The very first “EzeeL:inux Show!” We look ahead to 2018, revisit dual boot concernes and talk about MS and their evil ways. 🙂
2018 is fast approaching and EzeeLinux is going to be rebooted! YouTube content will now be posted here so bookmark this page and check back often to see videos before they are published to everyone. I hope it’s a Hippy New year for everyone!
— Joe COllins
The latest version of XBT is available for Download on the Bash Scripts page! Be sure to check it out.
Back by popular demand: It’s the BASH Scripts page!
The EzeeLinux Community is growing by leaps and bounds these days. Wtch the latest EzeeLinux Update video to find out more.
For anyone who wants to make installing Ubuntu, Linux Mint or any other Ubuntu 16.04 based Linux distribution a little easier, I present my script for adding third party programs to the system. Just copy and paste into your favorite text editor and change to suit your needs.
# Script to install third party apps on Ubuntu 16.04.
# The following commands will test for required packages install them.
dpkg -l | grep -qw gdebi || sudo apt-get install -yyq gdebi
dpkg -l | grep -qw synaptic || sudo apt-get install -yyq synaptic
dpkg -l | grep -qw htop || sudo apt-get install -yyq htop
# Install Ocenaudio from .deb file.
sudo gdebi -n ocenaudio_debian64.deb
# Remove Firefox and replace with Google Chrome.
sudo apt-get purge -yyqq firefox firefox-locale-en
sudo gdebi -n google-chrome-stable_current_amd64.deb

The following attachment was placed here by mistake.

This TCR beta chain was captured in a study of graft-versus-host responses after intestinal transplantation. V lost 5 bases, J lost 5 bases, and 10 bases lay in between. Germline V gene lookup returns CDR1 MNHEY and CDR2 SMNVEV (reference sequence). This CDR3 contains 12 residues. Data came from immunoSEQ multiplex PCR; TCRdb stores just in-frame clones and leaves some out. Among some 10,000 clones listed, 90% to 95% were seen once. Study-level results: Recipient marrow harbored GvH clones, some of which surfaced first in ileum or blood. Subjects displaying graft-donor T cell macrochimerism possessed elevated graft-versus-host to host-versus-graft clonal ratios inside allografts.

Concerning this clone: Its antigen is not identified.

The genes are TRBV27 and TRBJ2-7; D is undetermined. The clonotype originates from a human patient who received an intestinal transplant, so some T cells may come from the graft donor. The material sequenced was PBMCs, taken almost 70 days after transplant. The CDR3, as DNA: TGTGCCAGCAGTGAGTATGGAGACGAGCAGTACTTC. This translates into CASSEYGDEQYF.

# Install SSR and Spotify from their repositories.
sudo apt-add-repository -y ppa:maarten-baert/simplescreenrecorder
sudo apt-add-repository -y “deb http://repository.spotify.com stable non-free”
sudo apt-key adv –keyserver keyserver.ubuntu.com –recv-keys D2C19886
sudo apt-get update -qq
sudo apt-get install -yyq simplescreenrecorder spotify-client
# Remove Fluendo mp3 codec if installed.
sudo apt-get purge -yyqq gstreamer1.0-fluendo-mp3
– Done! –
Be sure to take a few moments to read through all the wonderful stories people have sent EzeeLinux about how Linux has made their computing life better. More stories will be added as they come in.
Here are the notes from the ma mouth YouTube video about systemd.
===== SystemD Commands ====== Created Wednesday 12 April 2017 **systemd** is a system and service manager for Linux operating systems. **systemctl** may be used to introspect and control the state of the systemd system and service manager. **systemd-analyze** may be used to determine system boot-up performance statistics and retrieve other state and tracing information from the system and service manager. === systemd-analyze === * Print help systemd-analyze -h Show time, blame, dump
* Prints the time that all processes have initialized/started but non necessary finished loaded Startup finished in 298ms (kernel) + 1.847s (initrd) + 16.103s (userspace) = 18.249s - Kernel load time - [not on all systems] Ram Disk load time - https://en.wikipedia.org/wiki/Initrd - Userspace load time (your programs) ** initrd (initial ramdisk) is a scheme for loading a temporary root file system into memory
* Q to exit * Prints a list of all running units, ordered by the time they took to initialize. This information may be used to optimize boot-up times. Note that the output might be misleading as the initialization of one service might be slow simply because it waits for the initialization of another service to complete.
* Q to exit * Outputs a (usually very long) human-readable serialization of the complete server state === systemctl === This is the main command for systemd. The syntax is: [sudo] systemctl OPTION service
sudo systemctl -h